By Rachel Hart

Dear St. Thomas Mission family, 

As I was thinking of and preparing what to say, I stumbled upon a sermon from St John Chrysostom on Fasting and ended up writing a small commentary on his sermon. You can read it if you’d like, but here’s the sparknotes version: you cannot fast from food if you have an eating disorder. And you are not practicing a ’lesser’ Lent in not fasting from food.

In fasting, we re-orient ourselves to God, see where our lives have been led by other things that battle to control us, and to surrender them to God. Anyone who has already taken the steps of recovery for their eating disorder is already walking that journey. Eating disorders disrupt the lives from those who suffer from them by obsessing over food. Recovery from an eating disorder reclaims control in a healthy mind. What a ‘healed’ person practices in their fast, the individual with an eating disorder practices daily: you do not have control over me, God is the source of my life and health.

So how do you practice Lent if you’re not fasting from food? Chyrsostom writes:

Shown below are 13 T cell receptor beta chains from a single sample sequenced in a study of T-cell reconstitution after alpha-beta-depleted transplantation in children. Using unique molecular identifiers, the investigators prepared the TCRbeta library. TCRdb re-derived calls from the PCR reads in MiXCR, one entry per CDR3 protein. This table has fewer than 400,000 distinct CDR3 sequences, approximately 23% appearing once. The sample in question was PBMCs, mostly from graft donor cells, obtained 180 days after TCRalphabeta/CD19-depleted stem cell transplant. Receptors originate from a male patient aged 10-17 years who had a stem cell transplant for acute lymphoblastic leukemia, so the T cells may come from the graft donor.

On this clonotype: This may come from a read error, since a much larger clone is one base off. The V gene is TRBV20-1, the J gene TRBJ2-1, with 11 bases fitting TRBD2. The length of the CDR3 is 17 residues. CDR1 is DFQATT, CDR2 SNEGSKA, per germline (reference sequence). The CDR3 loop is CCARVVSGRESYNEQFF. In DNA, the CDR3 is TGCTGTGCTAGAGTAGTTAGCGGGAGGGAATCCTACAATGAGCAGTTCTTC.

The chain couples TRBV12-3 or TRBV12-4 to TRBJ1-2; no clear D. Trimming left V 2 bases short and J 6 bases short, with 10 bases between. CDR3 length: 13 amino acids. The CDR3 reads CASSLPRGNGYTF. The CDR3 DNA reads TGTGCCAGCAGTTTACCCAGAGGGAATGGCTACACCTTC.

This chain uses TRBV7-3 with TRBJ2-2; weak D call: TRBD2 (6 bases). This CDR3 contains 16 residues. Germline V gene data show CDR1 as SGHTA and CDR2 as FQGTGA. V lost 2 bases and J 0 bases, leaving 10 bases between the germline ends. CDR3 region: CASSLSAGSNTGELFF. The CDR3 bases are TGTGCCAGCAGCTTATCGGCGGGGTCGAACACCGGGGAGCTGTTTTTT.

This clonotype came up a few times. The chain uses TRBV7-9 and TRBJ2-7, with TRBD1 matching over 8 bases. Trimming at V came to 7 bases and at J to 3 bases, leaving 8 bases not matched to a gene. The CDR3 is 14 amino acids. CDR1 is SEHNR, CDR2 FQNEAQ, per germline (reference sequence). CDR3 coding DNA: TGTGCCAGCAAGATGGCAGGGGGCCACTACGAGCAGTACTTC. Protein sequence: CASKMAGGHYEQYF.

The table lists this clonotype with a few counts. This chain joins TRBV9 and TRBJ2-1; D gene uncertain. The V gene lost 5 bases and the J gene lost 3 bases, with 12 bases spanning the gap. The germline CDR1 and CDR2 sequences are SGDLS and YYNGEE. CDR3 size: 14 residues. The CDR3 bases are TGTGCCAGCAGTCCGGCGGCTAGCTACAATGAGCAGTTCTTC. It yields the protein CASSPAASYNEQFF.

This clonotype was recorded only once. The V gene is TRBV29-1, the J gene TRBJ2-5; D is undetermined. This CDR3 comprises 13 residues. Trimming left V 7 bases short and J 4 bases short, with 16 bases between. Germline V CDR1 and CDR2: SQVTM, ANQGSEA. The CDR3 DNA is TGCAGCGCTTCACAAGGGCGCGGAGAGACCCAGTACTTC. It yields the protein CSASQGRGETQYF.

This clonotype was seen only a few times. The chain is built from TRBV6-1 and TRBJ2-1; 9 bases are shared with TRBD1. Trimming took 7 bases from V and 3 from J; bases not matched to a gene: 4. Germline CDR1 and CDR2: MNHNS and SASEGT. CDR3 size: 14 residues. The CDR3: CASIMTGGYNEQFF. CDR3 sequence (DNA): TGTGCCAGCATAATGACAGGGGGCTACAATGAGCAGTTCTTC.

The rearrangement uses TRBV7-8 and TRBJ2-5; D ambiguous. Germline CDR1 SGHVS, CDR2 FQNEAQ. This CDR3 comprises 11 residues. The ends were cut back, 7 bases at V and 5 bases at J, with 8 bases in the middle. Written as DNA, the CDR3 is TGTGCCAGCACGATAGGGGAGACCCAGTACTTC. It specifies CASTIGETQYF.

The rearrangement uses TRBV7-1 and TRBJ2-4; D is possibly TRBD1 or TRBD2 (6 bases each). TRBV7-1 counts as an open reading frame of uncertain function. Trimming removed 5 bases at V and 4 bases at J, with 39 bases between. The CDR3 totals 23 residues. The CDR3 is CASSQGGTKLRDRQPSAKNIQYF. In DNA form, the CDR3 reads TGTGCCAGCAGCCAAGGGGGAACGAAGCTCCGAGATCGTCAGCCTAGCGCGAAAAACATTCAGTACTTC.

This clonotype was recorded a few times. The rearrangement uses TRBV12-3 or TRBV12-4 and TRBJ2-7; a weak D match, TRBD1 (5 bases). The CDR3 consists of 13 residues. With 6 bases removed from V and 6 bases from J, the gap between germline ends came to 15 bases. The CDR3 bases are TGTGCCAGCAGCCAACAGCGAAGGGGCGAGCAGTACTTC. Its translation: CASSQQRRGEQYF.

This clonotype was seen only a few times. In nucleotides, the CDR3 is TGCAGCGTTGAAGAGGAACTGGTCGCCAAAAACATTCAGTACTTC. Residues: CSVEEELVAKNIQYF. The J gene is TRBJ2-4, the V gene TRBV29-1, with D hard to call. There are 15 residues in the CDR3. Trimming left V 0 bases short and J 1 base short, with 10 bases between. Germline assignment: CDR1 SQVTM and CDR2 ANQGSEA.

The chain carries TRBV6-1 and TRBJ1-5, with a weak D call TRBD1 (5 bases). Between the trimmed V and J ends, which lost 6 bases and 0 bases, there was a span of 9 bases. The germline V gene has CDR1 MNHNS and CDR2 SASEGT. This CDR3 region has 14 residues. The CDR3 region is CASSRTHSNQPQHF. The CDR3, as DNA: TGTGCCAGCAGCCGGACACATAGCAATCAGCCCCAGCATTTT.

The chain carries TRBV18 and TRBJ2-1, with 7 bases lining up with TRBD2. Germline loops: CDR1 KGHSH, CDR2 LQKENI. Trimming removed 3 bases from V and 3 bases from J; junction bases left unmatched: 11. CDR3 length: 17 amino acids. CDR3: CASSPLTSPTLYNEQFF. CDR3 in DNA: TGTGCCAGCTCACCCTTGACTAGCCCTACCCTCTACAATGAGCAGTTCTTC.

“Because he neither requires the abstinence from foods, neither that the fast take place for the simple sake of fasting, neither is its aim that we remain with empty stomachs, but that we fast to offer our entire selves to the dedication of spiritual things, having distanced ourselves from secular things.…For there exist, there really exist, ways which are even more important than abstinence from food which can open the gates which lead to God with boldness. He, therefore, who eats and cannot fast, let him display richer almsgiving, let him pray more, let him have a more intense desire to hear divine words…Let him become reconciled with his enemies; let him distance from his soul every resentment. If he wants to accomplish these things, then he has done the true fast, which is what the Lord asks of us more than anything else.”

So as we approach Great Lent this year, let me encourage you. If you are able, fast with great sincerity, seeking the good of your neighbor and love of God. If, however, like me, there is fundamental healing needing to take place still, be gracious with yourself. Commit yourself to prayer. Give generous in service as you are able. This is a communal practice we are entering into, so share with each other your burdens. May this season of prayer and lament cultivate a desire for peace and justice in the world. And may this season of fasting help foster a deeper craving within you for Christ.